Victoria’s work with automatons has gained her renown and changed the face of London. But her concern that the clockworks are taking too many jobs away from humans, creating social unrest, is ignored. Given the ugly mood of the underclass, she fears more outbreaks of violence similar to the murder spree of the notorious Southwark Slasher.
Dash, unemployed thanks to the clockworks, has pledged fealty to The Brotherhood, a group determined to bring about the downfall of the automatons by any means necessary. His plan to kidnap Victoria goes awry when the unorthodox scientist pledges her assistance to their cause.
Despite their opposite social classes, a bond grows between them, and Victoria begins to feel emotions she never expected for the passionate Dash. But when the Slasher strikes close to home, Dash and Victoria realize that the boundaries of polite society are far from the only threat to their happiness…
If you are a regular reader of my blog you might know that I like Bonnie Dee a lot. When I saw “Like Clockwork” available at Netgalley I requested it quickly for two reasons. Well, it’s by Bonnie Dee and it has a Steampunk theme.
As it turned out the story is a mixture of Steampunk, romance and mystery with a definite Jack the Ripper flavour (here called “Southwark Slasher”). After the first few pages I got the impression that the society in the story is somewhat like the ancient Romans, lazy, decadent and letting the automatons do all the work. However, the social problems that might come from a flooding of slaves (here: automatons) were solved by trying to get rid of all the poor that were driven out of work.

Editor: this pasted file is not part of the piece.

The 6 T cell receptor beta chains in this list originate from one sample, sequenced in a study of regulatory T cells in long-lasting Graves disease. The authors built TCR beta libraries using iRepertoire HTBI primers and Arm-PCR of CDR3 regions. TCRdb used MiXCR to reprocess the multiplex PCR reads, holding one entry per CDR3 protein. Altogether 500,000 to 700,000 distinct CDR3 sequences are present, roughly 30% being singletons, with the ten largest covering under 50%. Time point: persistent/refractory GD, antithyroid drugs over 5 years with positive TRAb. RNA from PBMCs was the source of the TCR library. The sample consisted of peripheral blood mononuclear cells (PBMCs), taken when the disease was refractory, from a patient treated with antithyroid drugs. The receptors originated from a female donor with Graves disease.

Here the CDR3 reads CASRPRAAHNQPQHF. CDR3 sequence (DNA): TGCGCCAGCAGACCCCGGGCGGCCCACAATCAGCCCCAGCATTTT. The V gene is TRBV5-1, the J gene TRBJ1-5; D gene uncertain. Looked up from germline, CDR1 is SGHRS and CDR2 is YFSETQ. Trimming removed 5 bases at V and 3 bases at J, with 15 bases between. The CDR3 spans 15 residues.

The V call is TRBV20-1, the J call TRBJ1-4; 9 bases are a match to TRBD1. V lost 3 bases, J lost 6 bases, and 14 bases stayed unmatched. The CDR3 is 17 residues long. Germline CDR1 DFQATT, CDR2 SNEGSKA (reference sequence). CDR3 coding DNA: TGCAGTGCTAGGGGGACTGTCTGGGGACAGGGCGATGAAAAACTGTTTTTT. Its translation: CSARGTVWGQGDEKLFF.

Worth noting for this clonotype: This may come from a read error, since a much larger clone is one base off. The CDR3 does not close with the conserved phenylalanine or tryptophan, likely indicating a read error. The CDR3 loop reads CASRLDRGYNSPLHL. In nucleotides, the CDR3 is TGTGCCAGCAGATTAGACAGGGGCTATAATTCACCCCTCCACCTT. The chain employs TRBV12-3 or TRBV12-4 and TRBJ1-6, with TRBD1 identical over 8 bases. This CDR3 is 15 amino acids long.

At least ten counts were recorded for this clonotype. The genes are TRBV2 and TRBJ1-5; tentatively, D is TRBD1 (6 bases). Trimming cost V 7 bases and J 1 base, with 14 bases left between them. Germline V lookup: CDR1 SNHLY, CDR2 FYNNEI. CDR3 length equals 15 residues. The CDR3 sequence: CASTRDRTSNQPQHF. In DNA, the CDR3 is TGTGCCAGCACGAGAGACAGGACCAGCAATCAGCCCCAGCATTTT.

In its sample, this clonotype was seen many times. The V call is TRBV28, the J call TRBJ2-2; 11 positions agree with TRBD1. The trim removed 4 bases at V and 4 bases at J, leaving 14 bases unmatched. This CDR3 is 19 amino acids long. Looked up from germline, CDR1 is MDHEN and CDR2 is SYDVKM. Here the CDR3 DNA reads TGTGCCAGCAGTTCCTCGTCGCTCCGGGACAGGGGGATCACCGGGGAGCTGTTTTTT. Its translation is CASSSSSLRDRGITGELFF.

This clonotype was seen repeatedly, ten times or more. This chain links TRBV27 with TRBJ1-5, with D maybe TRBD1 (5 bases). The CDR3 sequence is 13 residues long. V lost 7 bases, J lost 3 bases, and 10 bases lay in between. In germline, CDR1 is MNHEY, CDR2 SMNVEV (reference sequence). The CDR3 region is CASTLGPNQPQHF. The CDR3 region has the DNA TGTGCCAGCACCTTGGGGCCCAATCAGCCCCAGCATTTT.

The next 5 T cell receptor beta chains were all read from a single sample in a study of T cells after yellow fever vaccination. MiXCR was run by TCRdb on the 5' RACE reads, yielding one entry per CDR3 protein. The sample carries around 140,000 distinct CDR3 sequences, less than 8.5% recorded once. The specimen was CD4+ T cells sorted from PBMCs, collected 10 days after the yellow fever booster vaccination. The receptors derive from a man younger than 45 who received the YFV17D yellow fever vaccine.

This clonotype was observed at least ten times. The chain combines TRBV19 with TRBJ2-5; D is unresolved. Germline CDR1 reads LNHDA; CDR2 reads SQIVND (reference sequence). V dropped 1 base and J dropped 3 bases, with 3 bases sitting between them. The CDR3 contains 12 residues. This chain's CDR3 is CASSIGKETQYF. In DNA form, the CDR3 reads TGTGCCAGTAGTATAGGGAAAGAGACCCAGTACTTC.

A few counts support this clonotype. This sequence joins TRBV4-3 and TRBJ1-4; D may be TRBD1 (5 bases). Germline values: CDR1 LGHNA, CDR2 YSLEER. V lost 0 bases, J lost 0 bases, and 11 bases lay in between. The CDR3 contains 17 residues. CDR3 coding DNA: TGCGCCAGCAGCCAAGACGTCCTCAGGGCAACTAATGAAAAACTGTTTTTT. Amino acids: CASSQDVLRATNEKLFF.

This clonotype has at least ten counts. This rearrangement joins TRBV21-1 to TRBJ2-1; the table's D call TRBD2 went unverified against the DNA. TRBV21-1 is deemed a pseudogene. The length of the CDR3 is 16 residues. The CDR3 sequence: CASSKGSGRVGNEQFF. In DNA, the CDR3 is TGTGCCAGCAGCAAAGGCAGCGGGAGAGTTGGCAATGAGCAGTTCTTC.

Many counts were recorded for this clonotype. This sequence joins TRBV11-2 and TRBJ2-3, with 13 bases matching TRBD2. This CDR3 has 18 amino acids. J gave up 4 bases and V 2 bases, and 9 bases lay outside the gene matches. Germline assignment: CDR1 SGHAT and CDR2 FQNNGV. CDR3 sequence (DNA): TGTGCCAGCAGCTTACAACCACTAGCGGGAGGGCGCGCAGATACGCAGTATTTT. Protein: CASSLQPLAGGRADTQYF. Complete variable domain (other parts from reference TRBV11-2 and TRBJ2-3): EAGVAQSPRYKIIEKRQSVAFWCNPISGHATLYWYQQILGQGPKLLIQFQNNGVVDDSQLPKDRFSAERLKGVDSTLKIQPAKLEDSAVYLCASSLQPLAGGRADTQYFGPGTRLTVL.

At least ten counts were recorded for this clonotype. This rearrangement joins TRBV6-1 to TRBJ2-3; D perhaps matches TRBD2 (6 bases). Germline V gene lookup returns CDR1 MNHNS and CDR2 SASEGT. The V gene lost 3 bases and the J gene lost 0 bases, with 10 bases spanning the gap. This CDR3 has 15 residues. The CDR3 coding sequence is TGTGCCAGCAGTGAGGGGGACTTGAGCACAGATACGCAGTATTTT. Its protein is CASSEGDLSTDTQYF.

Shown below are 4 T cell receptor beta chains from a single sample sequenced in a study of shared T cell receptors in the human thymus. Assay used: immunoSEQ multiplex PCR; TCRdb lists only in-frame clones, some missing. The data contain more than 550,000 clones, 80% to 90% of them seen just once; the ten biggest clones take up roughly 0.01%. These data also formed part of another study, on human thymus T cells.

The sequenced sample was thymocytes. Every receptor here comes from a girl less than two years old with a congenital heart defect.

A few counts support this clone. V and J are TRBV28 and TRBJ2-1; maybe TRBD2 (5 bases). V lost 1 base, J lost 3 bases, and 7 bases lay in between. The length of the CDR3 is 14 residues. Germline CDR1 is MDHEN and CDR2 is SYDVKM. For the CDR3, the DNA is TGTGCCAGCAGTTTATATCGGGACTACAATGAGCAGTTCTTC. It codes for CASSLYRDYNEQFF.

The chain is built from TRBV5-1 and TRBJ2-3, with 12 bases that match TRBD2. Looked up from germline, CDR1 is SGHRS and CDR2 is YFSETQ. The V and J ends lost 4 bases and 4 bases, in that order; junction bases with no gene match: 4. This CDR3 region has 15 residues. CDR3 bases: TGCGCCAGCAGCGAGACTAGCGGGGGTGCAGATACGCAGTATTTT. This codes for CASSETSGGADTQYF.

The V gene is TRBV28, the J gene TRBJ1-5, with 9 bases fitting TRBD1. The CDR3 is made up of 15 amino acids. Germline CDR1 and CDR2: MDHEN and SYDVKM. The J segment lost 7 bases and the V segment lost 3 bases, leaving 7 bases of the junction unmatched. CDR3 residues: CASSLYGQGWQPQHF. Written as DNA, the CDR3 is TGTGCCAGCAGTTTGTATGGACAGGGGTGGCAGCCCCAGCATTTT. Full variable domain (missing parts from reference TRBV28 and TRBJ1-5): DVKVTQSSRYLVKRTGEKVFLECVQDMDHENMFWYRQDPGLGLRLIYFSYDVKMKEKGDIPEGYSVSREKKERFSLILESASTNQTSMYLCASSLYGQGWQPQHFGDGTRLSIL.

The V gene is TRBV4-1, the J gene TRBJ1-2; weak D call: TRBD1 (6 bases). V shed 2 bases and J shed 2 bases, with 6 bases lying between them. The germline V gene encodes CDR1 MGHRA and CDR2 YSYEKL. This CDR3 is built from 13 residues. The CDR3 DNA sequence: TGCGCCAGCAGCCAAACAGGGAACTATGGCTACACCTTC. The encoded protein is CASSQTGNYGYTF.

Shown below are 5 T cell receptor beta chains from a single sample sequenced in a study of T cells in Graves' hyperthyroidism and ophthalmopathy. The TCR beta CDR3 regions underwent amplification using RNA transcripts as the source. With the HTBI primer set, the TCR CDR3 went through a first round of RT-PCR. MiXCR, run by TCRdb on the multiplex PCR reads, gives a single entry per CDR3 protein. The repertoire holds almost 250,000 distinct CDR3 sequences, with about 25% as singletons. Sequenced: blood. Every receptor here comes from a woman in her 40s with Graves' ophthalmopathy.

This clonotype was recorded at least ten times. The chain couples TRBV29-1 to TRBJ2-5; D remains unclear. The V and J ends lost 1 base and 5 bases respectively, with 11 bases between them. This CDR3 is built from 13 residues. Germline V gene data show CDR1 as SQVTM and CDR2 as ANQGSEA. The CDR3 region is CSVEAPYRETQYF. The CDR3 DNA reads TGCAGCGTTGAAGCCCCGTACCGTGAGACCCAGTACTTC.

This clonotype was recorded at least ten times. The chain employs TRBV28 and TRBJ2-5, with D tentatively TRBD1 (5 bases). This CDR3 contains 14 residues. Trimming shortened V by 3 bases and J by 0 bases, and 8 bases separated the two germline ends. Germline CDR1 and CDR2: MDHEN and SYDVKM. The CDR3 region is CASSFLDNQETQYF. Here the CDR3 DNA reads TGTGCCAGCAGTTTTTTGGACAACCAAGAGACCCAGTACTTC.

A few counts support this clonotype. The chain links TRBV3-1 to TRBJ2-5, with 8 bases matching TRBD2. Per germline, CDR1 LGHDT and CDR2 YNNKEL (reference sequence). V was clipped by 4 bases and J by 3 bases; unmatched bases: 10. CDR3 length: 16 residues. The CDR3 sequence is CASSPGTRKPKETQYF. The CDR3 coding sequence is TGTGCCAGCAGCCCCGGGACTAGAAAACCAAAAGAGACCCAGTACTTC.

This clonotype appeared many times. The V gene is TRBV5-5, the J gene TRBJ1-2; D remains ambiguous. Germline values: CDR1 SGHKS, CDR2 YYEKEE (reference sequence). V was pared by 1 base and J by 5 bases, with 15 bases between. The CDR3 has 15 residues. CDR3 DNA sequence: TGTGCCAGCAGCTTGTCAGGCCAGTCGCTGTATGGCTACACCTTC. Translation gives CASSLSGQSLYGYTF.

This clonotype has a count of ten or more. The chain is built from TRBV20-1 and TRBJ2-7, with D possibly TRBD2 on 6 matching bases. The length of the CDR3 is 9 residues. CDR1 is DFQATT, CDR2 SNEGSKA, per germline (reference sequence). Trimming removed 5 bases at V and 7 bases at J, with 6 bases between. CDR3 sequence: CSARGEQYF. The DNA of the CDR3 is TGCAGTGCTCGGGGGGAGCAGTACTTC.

Victoria is another one of those down to earth heroines with very unconventional ways. Being kidnapped by Dash didn’t make her bat an eyelid; the necessary attraction to him did the rest to make this a very pleasant read. She was ready to acknowledge her feelings, something I always like in a woman, and act on them accordingly. Actually she was the driving force, which is quite unusual.
The automaton problem was not resolved in the story. I could complain about this, but the story was almost too short as it was, I could hardly expect to see such a complex social problem solved. At least the Slasher was brought to justice, well, sort of anyway. Call me slow, but I had no idea about who it was, even though in retrospect the prologue already should have given me a clue.
The Steampunk angle was quite nice, but apart from the ubiquitous dirigible in the sky and, of course, the automatons themselves, there was not much difference to a historical romance. It seems “clockwork” is THE Steampunk word. I don’t know how many Steampunk titles are out there with “clockwork” in the title, but somehow I get the feeling that that word is being seriously overused.
For lovers of short romance this is definitely worth a try.
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